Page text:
Heritage officials in Sudan have pleaded with warring factions to preserve tens of thousands of historical artefacts threatened by fighting in the capital, Khartoum, that is in its eighth week.
A video clip circulating on social media on Friday appeared to show fighters from the Rapid Support Forces entering the bioarchaeology lab of the National Museum in Khartoum and opening storage containers containing mummies and other remains.
The director of the National Museum, Dr Ghalia Gharelnabi, told the Guardian staff were “in a state of shock”.
“To start with, I did not believe what I was seeing. Now I am worried about where else they might have gone in the museum that no one filmed, and what else they are going to do,” said Gharelnabi, who fled to the Netherlands after an artillery shell hit her house in Khartoum on the first day of the war.
She said she was worried about the potential for clashes between RSF fighters and the army at the museum, which is regarded by experts as one of the most important such institutions in Africa.
The museum’s collection of more than 100,000 items includes embalmed mummies dating from 2,500BC, making them among the oldest and archaeologically most important in the world, as well as statues, pottery and ancient murals, with artefacts from the stone age through to the Christian and Islamic eras.
Staff were forced to abandon the National Museum, which is in central Khartoum and very close to frontlines between the warring factions, after fighting erupted on 15 April, forcing police guarding the facility to leave. One worker at the museum who lived nearby was checking the premises but was recently forced out of his home by the RSF.
The bioarchaeology lab was recently constructed with aid from the British Museum, and was Sudan’s first laboratory with the technology necessary to analyse bones found in excavations, Gharelnabi said.
On Saturday, the RSF issued a filmed statement denying its fighters had entered the museum and inviting any individuals or organisations to visit it to check.
Roxanne Trioux, part of a French archaeological team that was working in Sudan, said they had been monitoring satellite pictures of the museum and had already seen potential evidence of damage there before Friday, with signs of burning. “We don’t know the extent of damage inside,” she said.
Dr Rennan Lemos, an archaeologist at the University of Cambridge, said recent reports of damage to the Egyptian temple of Buhen, rebuilt in the museum’s courtyard, were very worrying.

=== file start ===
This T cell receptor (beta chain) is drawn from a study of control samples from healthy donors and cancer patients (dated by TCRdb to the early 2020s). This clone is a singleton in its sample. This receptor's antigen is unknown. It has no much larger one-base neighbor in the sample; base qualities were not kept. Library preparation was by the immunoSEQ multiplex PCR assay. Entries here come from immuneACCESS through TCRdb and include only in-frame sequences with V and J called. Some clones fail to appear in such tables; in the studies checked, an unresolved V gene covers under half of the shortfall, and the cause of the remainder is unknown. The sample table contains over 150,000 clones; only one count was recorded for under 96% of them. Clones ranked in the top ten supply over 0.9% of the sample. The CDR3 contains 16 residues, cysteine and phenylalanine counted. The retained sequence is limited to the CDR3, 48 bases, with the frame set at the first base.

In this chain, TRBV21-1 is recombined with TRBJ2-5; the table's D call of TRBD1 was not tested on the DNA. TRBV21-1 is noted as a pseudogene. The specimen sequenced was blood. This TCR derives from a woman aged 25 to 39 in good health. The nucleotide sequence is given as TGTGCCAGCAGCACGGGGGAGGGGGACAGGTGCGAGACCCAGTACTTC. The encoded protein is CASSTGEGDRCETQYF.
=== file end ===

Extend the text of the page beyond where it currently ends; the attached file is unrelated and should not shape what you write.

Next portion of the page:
“The Sudan National Museum houses collections attesting to human experience from the deep prehistorical past to the Kushite civilisations of Kerma, Napata and Meroe, and the ancient Egyptian presence in north Sudan,” said Lemos, who had been working at the museum when fighting broke out and was trapped for 10 days amid fierce clashes before escaping. “It is vital that the building, its research facilities and its collections are protected for the people of Sudan and for the whole world.”
There are also concerns for the tomb of the Muhammad Ahmad, better known as the Mahdi, who led a rebellion and established a state in Sudan in the 19th century, and a new museum that opened recently in Omdurman in the former home of Khalifa Abdullahi ibn Muhammad, who ruled Sudan before being defeated by the British in 1898.
Both have been occupied by the RSF and are being used as bases. This could attract devastating airstrikes or bombardment, it is feared.
Last week, a social science library at the University of Omdurman al-Ahlia was reportedly burned down, with the loss of thousands of books and some rare documents. There has also been fighting in and around Merowe, a well-known tourist attraction and historic site of enormous archaeological value about 270 miles north of Khartoum.
Gharelnabi said she was concerned Sudan’s rich archaeological heritage could share the same fate as that of Iraq and Syria after conflicts there. Both countries suffered widespread looting and loss.
“I call those who care about heritage and the organisations [to] come together and put pressure [on the warring sides],” she said.
Concerns have previously been raised about the collections at the Natural History Museum in Khartoum, which include live animals such as Nile crocodiles. Feeding of the animals stopped at the outbreak of the war and it is unclear if it has resumed. Many animals are thought to have died.
The conflict pits the paramilitary RSF, loyal to the warlord Mohamed Hamdan Dagalo, against the regular army commanded by Sudan’s de facto military ruler, Abdel Fattah al-Burhan.
Efforts to impose a durable ceasefire to allow humanitarian aid to reach millions of desperate civilians have failed and talks in Saudi Arabia have been suspended.
The end of the most recent truce on Saturday evening was preceded by reported clashes including air and artillery strikes in and around Khartoum.
On Friday, the UN security council called on the warring factions to cease hostilities to allow access to humanitarian organisations.
“The army is shelling us and the RSF are spread out in the streets, and the citizen is paying the price for war,” said Sami el-Tayeb, a 47-year-old resident of Omdurman.
The war has already displaced 1.2 million people inside the country and forced a further 400,000 to flee into neighbouring states, pushing Sudan to the brink of disaster and raising fears of a wider conflict.